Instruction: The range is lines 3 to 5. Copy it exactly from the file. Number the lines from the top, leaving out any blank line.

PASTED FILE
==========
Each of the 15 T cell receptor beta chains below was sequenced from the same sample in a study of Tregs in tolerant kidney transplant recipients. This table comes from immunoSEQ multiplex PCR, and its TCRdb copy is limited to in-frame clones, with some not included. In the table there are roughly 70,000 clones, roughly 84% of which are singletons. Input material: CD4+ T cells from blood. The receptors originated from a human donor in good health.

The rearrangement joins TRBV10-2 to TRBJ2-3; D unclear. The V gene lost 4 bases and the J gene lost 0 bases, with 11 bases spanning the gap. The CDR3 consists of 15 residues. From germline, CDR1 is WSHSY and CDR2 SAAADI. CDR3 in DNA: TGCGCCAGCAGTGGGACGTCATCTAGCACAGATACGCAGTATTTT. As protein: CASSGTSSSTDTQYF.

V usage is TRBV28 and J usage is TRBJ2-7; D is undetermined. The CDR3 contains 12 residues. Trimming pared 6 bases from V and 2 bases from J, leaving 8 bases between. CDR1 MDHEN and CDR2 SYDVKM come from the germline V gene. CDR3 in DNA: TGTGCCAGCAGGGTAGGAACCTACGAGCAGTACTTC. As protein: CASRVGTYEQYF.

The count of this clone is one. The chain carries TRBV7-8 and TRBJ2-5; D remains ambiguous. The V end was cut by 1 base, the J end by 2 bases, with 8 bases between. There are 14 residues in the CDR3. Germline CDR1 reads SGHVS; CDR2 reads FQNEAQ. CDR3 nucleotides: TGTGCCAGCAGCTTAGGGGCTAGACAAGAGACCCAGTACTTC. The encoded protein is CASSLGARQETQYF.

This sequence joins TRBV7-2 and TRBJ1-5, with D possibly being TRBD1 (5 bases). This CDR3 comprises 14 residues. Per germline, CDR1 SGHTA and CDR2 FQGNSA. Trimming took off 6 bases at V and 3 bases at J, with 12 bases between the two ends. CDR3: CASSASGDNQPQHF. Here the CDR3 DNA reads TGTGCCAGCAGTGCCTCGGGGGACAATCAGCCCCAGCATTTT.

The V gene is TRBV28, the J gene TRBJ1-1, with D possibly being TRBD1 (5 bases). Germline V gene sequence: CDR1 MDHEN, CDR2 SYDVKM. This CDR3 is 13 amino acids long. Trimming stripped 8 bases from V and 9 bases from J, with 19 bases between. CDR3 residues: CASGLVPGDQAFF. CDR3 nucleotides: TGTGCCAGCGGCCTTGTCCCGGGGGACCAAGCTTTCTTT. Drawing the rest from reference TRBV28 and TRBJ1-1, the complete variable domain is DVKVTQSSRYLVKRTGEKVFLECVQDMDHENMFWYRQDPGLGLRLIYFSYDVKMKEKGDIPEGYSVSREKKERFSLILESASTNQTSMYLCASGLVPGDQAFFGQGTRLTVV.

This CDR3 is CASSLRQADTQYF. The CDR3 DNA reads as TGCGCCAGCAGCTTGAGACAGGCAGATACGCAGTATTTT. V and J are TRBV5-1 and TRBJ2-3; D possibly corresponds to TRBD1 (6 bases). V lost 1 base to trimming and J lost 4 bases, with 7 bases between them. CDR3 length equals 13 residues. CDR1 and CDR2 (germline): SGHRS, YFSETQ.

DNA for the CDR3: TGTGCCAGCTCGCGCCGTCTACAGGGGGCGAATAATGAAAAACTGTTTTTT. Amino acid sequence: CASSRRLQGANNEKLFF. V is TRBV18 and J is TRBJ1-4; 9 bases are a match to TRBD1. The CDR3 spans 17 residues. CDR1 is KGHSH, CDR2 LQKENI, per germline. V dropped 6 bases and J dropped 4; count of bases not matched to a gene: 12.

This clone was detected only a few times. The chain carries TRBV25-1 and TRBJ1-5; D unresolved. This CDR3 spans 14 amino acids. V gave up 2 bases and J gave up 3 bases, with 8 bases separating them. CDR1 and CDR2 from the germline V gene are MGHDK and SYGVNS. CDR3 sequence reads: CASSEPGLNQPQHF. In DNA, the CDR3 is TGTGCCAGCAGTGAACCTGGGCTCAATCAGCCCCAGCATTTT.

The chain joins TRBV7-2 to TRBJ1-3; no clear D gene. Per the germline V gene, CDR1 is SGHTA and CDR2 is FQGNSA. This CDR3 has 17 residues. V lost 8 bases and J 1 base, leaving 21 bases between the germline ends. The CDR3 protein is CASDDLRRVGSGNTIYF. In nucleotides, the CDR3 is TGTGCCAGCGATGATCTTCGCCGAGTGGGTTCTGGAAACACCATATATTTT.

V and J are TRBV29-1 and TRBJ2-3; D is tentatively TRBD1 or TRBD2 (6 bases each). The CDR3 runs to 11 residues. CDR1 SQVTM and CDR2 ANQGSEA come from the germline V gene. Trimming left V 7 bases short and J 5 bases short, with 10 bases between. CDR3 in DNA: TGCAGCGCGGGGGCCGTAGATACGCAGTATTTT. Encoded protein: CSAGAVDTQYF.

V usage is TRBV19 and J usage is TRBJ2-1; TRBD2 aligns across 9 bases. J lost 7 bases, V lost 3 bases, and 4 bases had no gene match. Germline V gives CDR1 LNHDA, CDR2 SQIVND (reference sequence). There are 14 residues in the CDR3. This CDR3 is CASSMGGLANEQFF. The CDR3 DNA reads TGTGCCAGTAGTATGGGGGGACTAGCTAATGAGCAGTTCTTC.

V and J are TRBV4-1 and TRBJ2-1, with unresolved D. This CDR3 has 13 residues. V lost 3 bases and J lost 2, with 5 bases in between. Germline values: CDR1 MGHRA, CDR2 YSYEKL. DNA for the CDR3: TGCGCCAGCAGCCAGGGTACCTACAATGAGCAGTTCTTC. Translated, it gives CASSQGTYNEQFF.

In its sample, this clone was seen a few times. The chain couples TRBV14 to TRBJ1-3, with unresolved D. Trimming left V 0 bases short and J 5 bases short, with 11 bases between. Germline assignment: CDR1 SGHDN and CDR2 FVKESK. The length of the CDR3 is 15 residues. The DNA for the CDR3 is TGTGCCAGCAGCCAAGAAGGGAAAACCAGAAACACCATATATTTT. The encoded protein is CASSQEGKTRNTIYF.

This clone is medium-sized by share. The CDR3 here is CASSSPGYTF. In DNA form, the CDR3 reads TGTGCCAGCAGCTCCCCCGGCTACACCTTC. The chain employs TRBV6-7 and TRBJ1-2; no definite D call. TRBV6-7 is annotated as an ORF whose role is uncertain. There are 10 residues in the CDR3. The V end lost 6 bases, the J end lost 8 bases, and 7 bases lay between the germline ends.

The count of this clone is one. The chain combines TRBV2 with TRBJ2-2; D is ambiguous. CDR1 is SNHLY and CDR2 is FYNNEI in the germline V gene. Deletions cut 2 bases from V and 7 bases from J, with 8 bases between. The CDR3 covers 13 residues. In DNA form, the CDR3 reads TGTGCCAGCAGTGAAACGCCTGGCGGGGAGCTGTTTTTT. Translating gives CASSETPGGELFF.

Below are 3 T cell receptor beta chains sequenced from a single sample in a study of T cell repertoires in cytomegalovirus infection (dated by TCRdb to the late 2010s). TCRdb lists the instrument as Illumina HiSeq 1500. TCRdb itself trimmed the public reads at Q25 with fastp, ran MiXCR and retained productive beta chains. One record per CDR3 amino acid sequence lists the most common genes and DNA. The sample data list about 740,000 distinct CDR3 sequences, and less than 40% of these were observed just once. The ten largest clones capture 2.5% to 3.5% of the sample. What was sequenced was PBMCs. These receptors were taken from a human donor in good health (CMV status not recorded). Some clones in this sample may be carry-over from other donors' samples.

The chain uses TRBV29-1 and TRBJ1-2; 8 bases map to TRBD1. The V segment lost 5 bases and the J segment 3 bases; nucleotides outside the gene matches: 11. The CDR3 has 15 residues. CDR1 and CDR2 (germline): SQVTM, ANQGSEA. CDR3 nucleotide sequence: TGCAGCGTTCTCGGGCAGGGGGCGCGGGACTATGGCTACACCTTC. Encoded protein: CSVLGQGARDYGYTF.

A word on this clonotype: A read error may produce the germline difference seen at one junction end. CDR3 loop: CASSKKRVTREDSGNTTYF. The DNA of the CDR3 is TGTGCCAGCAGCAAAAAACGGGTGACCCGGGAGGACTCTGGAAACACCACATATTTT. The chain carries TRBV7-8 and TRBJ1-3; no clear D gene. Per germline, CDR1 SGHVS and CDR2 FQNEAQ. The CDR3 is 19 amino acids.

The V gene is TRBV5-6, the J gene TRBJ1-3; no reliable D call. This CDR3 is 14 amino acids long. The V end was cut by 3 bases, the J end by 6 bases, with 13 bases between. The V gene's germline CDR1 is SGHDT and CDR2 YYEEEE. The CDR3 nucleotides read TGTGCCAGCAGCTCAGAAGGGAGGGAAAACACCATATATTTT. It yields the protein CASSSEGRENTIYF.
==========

V usage is TRBV28 and J usage is TRBJ2-7; D is undetermined. The CDR3 contains 12 residues. Trimming pared 6 bases from V and 2 bases from J, leaving 8 bases between. CDR1 MDHEN and CDR2 SYDVKM come from the germline V gene. CDR3 in DNA: TGTGCCAGCAGGGTAGGAACCTACGAGCAGTACTTC. As protein: CASRVGTYEQYF.

The count of this clone is one. The chain carries TRBV7-8 and TRBJ2-5; D remains ambiguous. The V end was cut by 1 base, the J end by 2 bases, with 8 bases between. There are 14 residues in the CDR3. Germline CDR1 reads SGHVS; CDR2 reads FQNEAQ. CDR3 nucleotides: TGTGCCAGCAGCTTAGGGGCTAGACAAGAGACCCAGTACTTC. The encoded protein is CASSLGARQETQYF.

This sequence joins TRBV7-2 and TRBJ1-5, with D possibly being TRBD1 (5 bases). This CDR3 comprises 14 residues. Per germline, CDR1 SGHTA and CDR2 FQGNSA. Trimming took off 6 bases at V and 3 bases at J, with 12 bases between the two ends. CDR3: CASSASGDNQPQHF. Here the CDR3 DNA reads TGTGCCAGCAGTGCCTCGGGGGACAATCAGCCCCAGCATTTT.